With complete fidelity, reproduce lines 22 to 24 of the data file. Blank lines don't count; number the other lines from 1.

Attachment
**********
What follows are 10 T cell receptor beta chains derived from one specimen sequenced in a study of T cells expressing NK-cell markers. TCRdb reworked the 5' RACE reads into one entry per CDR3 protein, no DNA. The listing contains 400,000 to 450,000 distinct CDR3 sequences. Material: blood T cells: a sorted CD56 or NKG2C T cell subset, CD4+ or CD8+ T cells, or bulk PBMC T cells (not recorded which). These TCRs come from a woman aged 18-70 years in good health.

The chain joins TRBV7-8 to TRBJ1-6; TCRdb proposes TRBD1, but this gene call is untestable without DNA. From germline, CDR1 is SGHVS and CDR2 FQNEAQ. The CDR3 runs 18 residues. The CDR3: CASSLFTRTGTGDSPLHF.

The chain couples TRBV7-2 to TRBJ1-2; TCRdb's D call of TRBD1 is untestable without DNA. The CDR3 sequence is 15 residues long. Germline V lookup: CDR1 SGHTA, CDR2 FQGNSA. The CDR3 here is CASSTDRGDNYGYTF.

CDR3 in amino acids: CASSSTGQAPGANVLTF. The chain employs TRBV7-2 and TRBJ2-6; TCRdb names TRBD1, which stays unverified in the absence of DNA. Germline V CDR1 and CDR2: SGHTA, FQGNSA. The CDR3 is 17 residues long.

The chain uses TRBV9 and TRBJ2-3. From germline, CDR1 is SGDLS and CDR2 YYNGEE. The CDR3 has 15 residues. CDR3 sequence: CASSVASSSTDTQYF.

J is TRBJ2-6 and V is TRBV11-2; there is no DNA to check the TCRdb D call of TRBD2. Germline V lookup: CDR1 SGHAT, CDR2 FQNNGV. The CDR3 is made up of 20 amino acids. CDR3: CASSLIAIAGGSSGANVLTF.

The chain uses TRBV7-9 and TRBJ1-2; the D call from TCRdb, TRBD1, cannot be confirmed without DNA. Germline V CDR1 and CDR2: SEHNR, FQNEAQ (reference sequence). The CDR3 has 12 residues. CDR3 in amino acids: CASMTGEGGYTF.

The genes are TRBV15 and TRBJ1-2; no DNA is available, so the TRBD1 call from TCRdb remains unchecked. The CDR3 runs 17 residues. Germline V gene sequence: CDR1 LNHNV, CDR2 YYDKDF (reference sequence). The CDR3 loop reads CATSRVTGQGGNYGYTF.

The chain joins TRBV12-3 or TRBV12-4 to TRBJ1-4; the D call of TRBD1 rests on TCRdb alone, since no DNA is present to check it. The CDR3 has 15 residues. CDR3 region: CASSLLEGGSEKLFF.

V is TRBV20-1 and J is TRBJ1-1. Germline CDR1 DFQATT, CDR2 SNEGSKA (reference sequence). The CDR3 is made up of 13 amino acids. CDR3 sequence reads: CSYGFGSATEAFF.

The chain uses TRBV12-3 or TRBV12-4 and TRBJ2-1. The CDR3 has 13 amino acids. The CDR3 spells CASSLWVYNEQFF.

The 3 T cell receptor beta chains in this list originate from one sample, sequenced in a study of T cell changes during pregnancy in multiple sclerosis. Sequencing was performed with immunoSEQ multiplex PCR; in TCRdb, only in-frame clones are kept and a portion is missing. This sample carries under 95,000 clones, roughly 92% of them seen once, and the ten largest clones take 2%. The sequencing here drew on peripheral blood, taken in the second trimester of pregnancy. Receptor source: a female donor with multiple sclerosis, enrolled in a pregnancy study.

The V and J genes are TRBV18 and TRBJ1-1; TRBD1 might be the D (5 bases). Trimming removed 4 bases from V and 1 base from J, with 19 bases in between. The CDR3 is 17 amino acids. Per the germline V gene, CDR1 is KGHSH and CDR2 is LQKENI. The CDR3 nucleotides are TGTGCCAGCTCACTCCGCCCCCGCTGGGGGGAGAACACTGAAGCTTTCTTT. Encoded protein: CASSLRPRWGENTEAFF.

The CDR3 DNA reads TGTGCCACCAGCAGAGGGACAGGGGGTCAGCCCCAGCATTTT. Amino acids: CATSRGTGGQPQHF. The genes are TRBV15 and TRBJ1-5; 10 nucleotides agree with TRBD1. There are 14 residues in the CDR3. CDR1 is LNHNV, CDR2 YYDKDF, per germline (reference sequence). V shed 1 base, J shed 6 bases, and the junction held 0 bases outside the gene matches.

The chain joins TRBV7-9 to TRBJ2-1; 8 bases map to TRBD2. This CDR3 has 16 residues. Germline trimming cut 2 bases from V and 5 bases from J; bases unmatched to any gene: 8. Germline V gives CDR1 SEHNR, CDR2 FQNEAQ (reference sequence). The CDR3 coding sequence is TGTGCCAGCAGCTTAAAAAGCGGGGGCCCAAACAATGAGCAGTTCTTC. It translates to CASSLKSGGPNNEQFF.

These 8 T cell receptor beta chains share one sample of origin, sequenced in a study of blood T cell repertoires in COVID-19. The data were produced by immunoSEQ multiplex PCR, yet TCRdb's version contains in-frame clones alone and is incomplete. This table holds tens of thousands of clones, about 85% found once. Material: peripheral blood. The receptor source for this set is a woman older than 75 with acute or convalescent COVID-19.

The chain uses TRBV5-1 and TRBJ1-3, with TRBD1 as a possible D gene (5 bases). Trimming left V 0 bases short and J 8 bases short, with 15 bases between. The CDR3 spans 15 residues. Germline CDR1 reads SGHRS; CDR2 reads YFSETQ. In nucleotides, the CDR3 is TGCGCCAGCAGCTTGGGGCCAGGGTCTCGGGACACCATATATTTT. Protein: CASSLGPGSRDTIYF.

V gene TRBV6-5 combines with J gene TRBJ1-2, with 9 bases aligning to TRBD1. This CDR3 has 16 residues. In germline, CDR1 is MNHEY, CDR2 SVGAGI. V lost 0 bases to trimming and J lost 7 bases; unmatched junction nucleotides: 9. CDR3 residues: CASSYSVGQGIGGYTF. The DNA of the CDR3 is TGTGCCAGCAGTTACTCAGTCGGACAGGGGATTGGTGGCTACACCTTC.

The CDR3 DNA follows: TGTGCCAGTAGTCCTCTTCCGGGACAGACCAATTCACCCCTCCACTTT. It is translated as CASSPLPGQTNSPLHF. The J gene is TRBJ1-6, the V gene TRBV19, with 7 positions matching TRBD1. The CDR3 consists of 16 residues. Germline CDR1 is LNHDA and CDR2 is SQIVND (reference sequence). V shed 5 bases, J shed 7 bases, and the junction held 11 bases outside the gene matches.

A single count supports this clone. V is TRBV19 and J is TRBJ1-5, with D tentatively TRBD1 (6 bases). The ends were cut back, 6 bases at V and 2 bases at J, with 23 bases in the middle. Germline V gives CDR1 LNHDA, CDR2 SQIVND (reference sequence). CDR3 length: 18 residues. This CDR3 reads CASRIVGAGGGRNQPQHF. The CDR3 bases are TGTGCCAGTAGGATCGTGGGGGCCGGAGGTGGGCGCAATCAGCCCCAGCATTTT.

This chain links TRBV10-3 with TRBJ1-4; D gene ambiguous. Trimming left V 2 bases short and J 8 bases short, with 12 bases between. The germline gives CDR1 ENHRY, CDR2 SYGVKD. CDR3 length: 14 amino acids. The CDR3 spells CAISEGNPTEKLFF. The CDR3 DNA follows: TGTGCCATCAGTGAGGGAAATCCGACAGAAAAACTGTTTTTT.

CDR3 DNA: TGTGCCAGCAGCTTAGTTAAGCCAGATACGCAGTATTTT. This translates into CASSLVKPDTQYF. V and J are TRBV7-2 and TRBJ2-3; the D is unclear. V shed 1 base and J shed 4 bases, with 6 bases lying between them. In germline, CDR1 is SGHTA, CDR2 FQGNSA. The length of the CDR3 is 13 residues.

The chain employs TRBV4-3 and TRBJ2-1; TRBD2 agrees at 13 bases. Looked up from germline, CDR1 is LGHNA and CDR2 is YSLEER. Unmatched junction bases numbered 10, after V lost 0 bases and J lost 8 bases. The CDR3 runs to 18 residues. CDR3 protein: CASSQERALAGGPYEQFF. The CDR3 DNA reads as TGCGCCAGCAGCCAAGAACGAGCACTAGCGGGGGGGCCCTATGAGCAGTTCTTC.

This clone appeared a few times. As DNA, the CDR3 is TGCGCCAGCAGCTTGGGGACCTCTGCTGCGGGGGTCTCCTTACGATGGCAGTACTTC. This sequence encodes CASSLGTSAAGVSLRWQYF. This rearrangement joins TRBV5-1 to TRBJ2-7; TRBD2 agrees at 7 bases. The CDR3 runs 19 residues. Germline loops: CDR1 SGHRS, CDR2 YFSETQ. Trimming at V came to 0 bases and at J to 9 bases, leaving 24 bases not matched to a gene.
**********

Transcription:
CDR3 DNA: TGTGCCAGCAGCTTAGTTAAGCCAGATACGCAGTATTTT. This translates into CASSLVKPDTQYF. V and J are TRBV7-2 and TRBJ2-3; the D is unclear. V shed 1 base and J shed 4 bases, with 6 bases lying between them. In germline, CDR1 is SGHTA, CDR2 FQGNSA. The length of the CDR3 is 13 residues.

The chain employs TRBV4-3 and TRBJ2-1; TRBD2 agrees at 13 bases. Looked up from germline, CDR1 is LGHNA and CDR2 is YSLEER. Unmatched junction bases numbered 10, after V lost 0 bases and J lost 8 bases. The CDR3 runs to 18 residues. CDR3 protein: CASSQERALAGGPYEQFF. The CDR3 DNA reads as TGCGCCAGCAGCCAAGAACGAGCACTAGCGGGGGGGCCCTATGAGCAGTTCTTC.

This clone appeared a few times. As DNA, the CDR3 is TGCGCCAGCAGCTTGGGGACCTCTGCTGCGGGGGTCTCCTTACGATGGCAGTACTTC. This sequence encodes CASSLGTSAAGVSLRWQYF. This rearrangement joins TRBV5-1 to TRBJ2-7; TRBD2 agrees at 7 bases. The CDR3 runs 19 residues. Germline loops: CDR1 SGHRS, CDR2 YFSETQ. Trimming at V came to 0 bases and at J to 9 bases, leaving 24 bases not matched to a gene.